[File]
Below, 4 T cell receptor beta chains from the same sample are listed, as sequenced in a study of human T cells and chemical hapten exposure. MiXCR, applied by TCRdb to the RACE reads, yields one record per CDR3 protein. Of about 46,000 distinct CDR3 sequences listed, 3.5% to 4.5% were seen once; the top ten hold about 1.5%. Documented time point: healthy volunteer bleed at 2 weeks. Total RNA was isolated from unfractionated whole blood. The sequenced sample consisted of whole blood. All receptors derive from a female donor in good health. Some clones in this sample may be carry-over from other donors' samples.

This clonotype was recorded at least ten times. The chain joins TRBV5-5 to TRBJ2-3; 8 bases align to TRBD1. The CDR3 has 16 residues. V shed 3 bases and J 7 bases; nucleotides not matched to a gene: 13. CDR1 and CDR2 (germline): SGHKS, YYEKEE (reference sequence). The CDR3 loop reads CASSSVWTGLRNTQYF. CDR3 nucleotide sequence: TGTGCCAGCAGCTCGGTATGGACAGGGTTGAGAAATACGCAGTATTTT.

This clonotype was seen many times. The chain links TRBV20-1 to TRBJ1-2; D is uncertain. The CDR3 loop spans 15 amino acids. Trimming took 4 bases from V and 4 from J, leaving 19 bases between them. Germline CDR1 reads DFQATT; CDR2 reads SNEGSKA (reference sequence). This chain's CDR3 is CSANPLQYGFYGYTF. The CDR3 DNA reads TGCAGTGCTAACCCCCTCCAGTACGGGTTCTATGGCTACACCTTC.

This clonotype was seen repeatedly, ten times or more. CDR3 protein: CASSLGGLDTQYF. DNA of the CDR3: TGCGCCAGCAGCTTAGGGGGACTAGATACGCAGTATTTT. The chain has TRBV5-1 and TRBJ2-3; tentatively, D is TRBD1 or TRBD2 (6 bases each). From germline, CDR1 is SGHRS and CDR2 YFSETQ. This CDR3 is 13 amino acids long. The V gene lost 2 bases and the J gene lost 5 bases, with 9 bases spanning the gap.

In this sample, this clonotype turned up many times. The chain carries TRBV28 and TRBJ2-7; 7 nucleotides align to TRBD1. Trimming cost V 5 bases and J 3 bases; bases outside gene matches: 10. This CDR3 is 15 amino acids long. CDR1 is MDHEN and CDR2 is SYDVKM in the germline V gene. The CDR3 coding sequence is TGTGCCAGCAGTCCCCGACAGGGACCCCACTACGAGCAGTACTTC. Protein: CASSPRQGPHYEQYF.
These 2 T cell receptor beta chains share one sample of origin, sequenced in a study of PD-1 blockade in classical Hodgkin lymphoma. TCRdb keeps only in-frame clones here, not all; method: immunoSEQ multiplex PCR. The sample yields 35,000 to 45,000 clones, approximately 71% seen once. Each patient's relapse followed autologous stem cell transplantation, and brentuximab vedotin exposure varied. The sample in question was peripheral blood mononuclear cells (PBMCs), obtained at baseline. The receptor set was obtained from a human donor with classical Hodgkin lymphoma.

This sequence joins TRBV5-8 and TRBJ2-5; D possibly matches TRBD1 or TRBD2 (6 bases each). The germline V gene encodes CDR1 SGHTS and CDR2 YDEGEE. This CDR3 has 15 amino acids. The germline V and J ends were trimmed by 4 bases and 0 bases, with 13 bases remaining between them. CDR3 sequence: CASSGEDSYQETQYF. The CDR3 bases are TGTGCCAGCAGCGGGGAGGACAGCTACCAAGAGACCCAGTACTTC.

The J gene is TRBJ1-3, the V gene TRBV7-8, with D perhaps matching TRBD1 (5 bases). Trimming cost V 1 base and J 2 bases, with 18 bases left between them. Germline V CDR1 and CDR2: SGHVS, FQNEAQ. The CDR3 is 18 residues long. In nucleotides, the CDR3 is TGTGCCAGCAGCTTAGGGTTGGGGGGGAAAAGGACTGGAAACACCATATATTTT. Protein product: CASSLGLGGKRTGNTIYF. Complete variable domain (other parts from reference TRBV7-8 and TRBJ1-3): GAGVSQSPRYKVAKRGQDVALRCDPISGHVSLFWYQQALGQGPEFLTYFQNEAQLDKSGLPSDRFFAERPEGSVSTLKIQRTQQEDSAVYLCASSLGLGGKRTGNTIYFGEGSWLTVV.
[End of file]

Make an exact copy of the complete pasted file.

Below, 4 T cell receptor beta chains from the same sample are listed, as sequenced in a study of human T cells and chemical hapten exposure. MiXCR, applied by TCRdb to the RACE reads, yields one record per CDR3 protein. Of about 46,000 distinct CDR3 sequences listed, 3.5% to 4.5% were seen once; the top ten hold about 1.5%. Documented time point: healthy volunteer bleed at 2 weeks. Total RNA was isolated from unfractionated whole blood. The sequenced sample consisted of whole blood. All receptors derive from a female donor in good health. Some clones in this sample may be carry-over from other donors' samples.

This clonotype was recorded at least ten times. The chain joins TRBV5-5 to TRBJ2-3; 8 bases align to TRBD1. The CDR3 has 16 residues. V shed 3 bases and J 7 bases; nucleotides not matched to a gene: 13. CDR1 and CDR2 (germline): SGHKS, YYEKEE (reference sequence). The CDR3 loop reads CASSSVWTGLRNTQYF. CDR3 nucleotide sequence: TGTGCCAGCAGCTCGGTATGGACAGGGTTGAGAAATACGCAGTATTTT.

This clonotype was seen many times. The chain links TRBV20-1 to TRBJ1-2; D is uncertain. The CDR3 loop spans 15 amino acids. Trimming took 4 bases from V and 4 from J, leaving 19 bases between them. Germline CDR1 reads DFQATT; CDR2 reads SNEGSKA (reference sequence). This chain's CDR3 is CSANPLQYGFYGYTF. The CDR3 DNA reads TGCAGTGCTAACCCCCTCCAGTACGGGTTCTATGGCTACACCTTC.

This clonotype was seen repeatedly, ten times or more. CDR3 protein: CASSLGGLDTQYF. DNA of the CDR3: TGCGCCAGCAGCTTAGGGGGACTAGATACGCAGTATTTT. The chain has TRBV5-1 and TRBJ2-3; tentatively, D is TRBD1 or TRBD2 (6 bases each). From germline, CDR1 is SGHRS and CDR2 YFSETQ. This CDR3 is 13 amino acids long. The V gene lost 2 bases and the J gene lost 5 bases, with 9 bases spanning the gap.

In this sample, this clonotype turned up many times. The chain carries TRBV28 and TRBJ2-7; 7 nucleotides align to TRBD1. Trimming cost V 5 bases and J 3 bases; bases outside gene matches: 10. This CDR3 is 15 amino acids long. CDR1 is MDHEN and CDR2 is SYDVKM in the germline V gene. The CDR3 coding sequence is TGTGCCAGCAGTCCCCGACAGGGACCCCACTACGAGCAGTACTTC. Protein: CASSPRQGPHYEQYF.
These 2 T cell receptor beta chains share one sample of origin, sequenced in a study of PD-1 blockade in classical Hodgkin lymphoma. TCRdb keeps only in-frame clones here, not all; method: immunoSEQ multiplex PCR. The sample yields 35,000 to 45,000 clones, approximately 71% seen once. Each patient's relapse followed autologous stem cell transplantation, and brentuximab vedotin exposure varied. The sample in question was peripheral blood mononuclear cells (PBMCs), obtained at baseline. The receptor set was obtained from a human donor with classical Hodgkin lymphoma.

This sequence joins TRBV5-8 and TRBJ2-5; D possibly matches TRBD1 or TRBD2 (6 bases each). The germline V gene encodes CDR1 SGHTS and CDR2 YDEGEE. This CDR3 has 15 amino acids. The germline V and J ends were trimmed by 4 bases and 0 bases, with 13 bases remaining between them. CDR3 sequence: CASSGEDSYQETQYF. The CDR3 bases are TGTGCCAGCAGCGGGGAGGACAGCTACCAAGAGACCCAGTACTTC.

The J gene is TRBJ1-3, the V gene TRBV7-8, with D perhaps matching TRBD1 (5 bases). Trimming cost V 1 base and J 2 bases, with 18 bases left between them. Germline V CDR1 and CDR2: SGHVS, FQNEAQ. The CDR3 is 18 residues long. In nucleotides, the CDR3 is TGTGCCAGCAGCTTAGGGTTGGGGGGGAAAAGGACTGGAAACACCATATATTTT. Protein product: CASSLGLGGKRTGNTIYF. Complete variable domain (other parts from reference TRBV7-8 and TRBJ1-3): GAGVSQSPRYKVAKRGQDVALRCDPISGHVSLFWYQQALGQGPEFLTYFQNEAQLDKSGLPSDRFFAERPEGSVSTLKIQRTQQEDSAVYLCASSLGLGGKRTGNTIYFGEGSWLTVV.